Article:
The Vancouver Grizzlies were kind of a failure. Lasting only six seasons before moving to Memphis, they were barely a blip in the radar of NBA history. The NHL’s Canucks were sold alongside the Rogers Centre in 2004 to the Aquelini group and with new developments going up around the arena, the NBA should be looking to make a return. A lot of the reasons I’d like to see Vancouver rejoin the NBA are similar to Montreal’s, but 4000 miles away. The Canucks have experienced more success recently as well as the Vancouver Whitecaps FC, with supporters reaching over 15000 in just their second MLS season. If Vancouver can last more than six seasons in a rebirth, it’d be a success. Having a face like Steve Nash joining the ownership group would be perfect as a liaison for the NBA and I think they could rebuild the image of basketball in British Columbia.
I have a soft spot for Hampton Roads. After living there a few years and seeing how fans from seven different cities mobilized for their respective teams, I really want to see how they’d rally around a local team. The only arenas in the area are the Norfolk Scope and Hampton Coliseum, which aren’t really NBA-caliber arenas. I’m OK with a team in Richmond, which is about an hour away from Hampton Roads, but the Kings were in negotiations to move to the area from 2011 to 2013. Virginia Beach is kind of the ultimate small-market team in this list because this team would be starting from scratch. There’s no major team in the area, only various minor league teams, and an arena desperately needs to be built in order to make it happen. An arena could revitalize the area and doesn’t necessarily need to be on the waterfront. There was an arena plan that failed, but I think this is an “If-you-build-it-they-will-come” situation. The Virginia Squires are another ABA team who existed and with the pedigree of Julius Erving, George Gervin, Charlie Scott and Zelmo Beaty in the Hall Of Fame, there is a place for basketball. There’s almost 400 miles of real estate between Charlotte and Washington DC, fertile for a new fanbase to join the NBA.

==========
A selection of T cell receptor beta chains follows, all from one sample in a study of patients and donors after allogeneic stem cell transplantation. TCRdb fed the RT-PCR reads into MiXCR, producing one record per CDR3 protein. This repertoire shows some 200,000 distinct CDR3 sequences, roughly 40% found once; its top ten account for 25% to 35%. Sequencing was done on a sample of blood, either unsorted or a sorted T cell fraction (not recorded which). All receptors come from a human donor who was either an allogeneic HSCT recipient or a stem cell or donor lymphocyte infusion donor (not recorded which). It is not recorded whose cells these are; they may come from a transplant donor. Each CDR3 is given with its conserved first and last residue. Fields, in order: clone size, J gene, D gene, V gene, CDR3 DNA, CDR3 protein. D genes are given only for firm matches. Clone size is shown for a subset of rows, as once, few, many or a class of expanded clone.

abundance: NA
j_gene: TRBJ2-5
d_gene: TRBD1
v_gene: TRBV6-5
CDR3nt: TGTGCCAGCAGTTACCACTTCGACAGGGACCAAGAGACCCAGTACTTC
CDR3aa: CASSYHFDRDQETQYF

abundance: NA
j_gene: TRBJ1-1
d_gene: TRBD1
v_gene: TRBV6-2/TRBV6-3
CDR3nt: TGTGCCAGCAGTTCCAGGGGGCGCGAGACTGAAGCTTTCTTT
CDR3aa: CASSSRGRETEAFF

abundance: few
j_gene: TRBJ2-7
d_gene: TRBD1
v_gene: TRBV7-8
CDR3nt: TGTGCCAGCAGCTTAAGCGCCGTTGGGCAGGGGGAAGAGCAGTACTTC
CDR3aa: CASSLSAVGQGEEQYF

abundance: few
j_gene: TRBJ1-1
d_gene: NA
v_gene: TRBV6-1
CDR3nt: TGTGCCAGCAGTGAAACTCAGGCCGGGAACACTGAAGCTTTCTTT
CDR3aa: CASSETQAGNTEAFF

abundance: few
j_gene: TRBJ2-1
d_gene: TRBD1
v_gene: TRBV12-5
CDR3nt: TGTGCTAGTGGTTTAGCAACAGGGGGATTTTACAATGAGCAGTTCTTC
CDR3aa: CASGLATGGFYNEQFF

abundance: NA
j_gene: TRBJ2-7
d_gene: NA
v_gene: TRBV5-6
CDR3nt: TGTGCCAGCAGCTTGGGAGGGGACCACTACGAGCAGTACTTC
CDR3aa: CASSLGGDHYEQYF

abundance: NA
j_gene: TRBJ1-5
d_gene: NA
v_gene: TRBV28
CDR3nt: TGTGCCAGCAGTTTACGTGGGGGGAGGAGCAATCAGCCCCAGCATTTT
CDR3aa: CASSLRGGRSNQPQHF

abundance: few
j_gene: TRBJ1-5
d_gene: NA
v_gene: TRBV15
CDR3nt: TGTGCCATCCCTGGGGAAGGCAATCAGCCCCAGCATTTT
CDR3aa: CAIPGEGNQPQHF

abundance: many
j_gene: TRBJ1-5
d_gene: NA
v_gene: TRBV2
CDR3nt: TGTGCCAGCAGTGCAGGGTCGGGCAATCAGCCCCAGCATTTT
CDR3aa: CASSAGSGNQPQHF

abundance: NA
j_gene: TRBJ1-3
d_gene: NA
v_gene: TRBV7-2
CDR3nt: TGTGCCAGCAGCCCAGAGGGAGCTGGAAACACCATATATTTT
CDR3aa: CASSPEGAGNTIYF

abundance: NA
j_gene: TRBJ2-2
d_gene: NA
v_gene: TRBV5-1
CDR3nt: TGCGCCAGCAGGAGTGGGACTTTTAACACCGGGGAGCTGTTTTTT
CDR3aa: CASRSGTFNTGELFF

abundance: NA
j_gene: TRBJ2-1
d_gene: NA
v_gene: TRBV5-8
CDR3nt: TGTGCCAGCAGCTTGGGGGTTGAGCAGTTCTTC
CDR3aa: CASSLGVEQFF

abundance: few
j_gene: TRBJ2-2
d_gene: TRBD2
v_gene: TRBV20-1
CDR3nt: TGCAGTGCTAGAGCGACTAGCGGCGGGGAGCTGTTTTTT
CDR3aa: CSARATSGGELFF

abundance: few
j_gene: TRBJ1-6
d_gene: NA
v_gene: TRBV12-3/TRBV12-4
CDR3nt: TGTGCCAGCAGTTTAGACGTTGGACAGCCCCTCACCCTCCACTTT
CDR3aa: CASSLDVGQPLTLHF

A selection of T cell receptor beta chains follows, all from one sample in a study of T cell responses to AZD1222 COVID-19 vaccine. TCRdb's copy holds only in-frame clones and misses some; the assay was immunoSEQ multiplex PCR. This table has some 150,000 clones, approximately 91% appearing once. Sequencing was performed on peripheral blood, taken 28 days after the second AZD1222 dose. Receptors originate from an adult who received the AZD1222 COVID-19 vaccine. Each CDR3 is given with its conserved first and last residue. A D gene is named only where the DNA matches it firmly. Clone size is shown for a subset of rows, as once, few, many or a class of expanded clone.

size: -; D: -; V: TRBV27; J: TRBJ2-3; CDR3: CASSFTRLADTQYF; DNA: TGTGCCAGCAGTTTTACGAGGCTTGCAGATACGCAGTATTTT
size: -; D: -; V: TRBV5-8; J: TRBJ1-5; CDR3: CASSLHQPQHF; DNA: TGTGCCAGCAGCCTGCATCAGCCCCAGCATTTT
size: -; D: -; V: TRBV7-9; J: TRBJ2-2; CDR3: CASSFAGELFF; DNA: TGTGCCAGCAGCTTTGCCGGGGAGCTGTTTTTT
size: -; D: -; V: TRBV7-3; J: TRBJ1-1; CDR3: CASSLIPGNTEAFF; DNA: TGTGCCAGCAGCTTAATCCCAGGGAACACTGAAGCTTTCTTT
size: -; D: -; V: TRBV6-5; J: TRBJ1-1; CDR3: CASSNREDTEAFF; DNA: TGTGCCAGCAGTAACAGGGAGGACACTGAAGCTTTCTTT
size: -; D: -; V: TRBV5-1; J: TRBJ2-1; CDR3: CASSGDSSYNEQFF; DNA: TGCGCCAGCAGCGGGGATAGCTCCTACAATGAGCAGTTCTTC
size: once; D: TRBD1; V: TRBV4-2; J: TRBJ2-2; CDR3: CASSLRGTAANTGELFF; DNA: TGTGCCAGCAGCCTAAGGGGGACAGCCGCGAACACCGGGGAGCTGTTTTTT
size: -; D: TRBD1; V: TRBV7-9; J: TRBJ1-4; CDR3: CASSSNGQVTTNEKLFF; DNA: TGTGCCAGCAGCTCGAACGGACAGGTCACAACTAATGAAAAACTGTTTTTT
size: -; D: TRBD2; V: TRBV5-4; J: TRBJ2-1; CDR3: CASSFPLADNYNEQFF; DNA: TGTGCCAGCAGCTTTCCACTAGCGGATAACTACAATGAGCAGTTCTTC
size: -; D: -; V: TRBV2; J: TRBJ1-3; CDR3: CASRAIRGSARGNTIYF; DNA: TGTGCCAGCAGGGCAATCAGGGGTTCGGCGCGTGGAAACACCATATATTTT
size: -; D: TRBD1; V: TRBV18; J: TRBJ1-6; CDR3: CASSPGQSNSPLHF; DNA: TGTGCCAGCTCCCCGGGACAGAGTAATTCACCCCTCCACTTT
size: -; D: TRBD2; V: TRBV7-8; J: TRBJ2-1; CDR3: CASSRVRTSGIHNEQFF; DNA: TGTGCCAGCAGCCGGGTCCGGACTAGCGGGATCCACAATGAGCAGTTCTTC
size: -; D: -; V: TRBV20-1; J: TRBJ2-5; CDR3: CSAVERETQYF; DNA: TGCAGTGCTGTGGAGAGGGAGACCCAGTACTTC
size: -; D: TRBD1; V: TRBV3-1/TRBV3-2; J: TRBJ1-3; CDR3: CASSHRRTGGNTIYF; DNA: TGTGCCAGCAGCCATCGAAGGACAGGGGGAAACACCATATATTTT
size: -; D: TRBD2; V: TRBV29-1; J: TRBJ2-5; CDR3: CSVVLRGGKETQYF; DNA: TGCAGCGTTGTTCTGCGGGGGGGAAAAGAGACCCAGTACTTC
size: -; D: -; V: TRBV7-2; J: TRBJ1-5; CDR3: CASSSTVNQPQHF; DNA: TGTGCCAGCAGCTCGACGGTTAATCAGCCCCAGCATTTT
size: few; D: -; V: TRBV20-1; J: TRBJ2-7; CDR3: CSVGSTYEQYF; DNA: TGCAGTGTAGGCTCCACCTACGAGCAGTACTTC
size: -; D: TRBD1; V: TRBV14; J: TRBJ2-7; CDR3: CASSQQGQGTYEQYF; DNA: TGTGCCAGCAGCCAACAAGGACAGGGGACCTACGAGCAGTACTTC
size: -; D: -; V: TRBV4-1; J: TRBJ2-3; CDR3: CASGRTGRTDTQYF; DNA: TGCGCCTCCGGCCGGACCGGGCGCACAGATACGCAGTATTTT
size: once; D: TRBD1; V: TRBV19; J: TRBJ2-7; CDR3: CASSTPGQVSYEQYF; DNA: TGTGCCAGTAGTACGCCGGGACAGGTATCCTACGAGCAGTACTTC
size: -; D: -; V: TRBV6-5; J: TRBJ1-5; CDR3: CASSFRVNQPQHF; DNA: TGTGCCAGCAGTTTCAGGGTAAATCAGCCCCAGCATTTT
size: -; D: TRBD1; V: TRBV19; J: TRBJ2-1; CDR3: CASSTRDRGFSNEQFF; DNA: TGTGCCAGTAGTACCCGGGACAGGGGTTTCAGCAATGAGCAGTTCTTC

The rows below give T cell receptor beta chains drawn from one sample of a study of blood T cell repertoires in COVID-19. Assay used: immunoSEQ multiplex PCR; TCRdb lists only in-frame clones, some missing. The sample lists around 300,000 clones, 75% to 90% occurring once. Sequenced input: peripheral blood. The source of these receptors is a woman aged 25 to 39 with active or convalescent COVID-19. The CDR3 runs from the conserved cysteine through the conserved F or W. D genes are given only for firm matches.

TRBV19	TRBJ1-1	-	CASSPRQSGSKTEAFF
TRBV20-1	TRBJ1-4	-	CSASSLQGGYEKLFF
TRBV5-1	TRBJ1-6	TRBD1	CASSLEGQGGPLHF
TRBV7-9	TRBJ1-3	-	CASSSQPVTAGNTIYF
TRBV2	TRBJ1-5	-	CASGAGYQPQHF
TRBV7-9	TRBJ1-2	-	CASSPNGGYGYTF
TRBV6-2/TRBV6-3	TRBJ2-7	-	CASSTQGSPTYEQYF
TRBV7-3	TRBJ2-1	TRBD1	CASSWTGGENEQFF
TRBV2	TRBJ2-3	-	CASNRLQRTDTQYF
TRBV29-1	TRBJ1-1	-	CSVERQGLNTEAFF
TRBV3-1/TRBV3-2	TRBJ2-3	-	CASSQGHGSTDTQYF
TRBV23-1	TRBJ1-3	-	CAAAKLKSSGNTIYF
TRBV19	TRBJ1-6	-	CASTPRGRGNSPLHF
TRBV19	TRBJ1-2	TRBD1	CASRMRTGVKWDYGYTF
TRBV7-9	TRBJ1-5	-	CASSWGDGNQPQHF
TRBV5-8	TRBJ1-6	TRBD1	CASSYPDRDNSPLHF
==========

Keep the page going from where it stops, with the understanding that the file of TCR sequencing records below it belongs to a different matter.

Honolulu, Mexico City and San Juan
If Las Vegas receives an NBA team, it makes sense to move the Summer League to a new city. Honolulu is a great place to stay for ten days, despite my bias from growing up in Hawaii. Honolulu can’t really support a team consistently, but is great for events and one-offs similar to the Pro Bowl. Mexico City would be a good place for international expansion, as would San Juan. A quick ten-day trip in an established vacation spot makes a ton of sense as a replacement.
Each of the teams have a few options as far as G League affiliates. The G League is the minor league of the NBA and the cities mentioned each have options. Las Vegas could resurrect the Reno Bighorns, Louisville could bring back the Arkansas RimRockers or the myriad of teams in the Carolinas. Montreal could bring back the Springfield Armor or put a team in Quebec City. Seattle has options in Bismarck, Boise or Tacoma. Vancouver could build in Calgary or the other teams in the Great Plains and Midwest. Virginia Beach could also use the Carolinas teams or bring back the Roanoke Dazzle.
I did this in NBA 2K19 and expanded with all six teams at once as a sort of reboot for the NBA. Free agency when every team has a maximum of eight players besides draftees would be insane and it would give the NBA a chance to restructure the divisions to a more geographically sound, cost-efficient way. NBA 2K19 puts the expansion teams right behind the top three teams in the draft, which makes sense, and is fair for the top three lottery picks. NBA owners are reportedly talking about a $2 billion entry fee to own a franchise, but the only team in the NBA that didn’t turn a profit were the Cleveland Cavaliers, who lost the biggest star of our generation, taking millions of revenue with him. The NBA would have a chance to do something unprecedented and I think the expansion draft of players with six teams could result in major stars moving as well as some up-and-comers having the cleanest of slates. NBA expansion is a very exciting prospect to me, on and off the court and seeing the league evolve both in business and in gameplay is something that could change sports forever.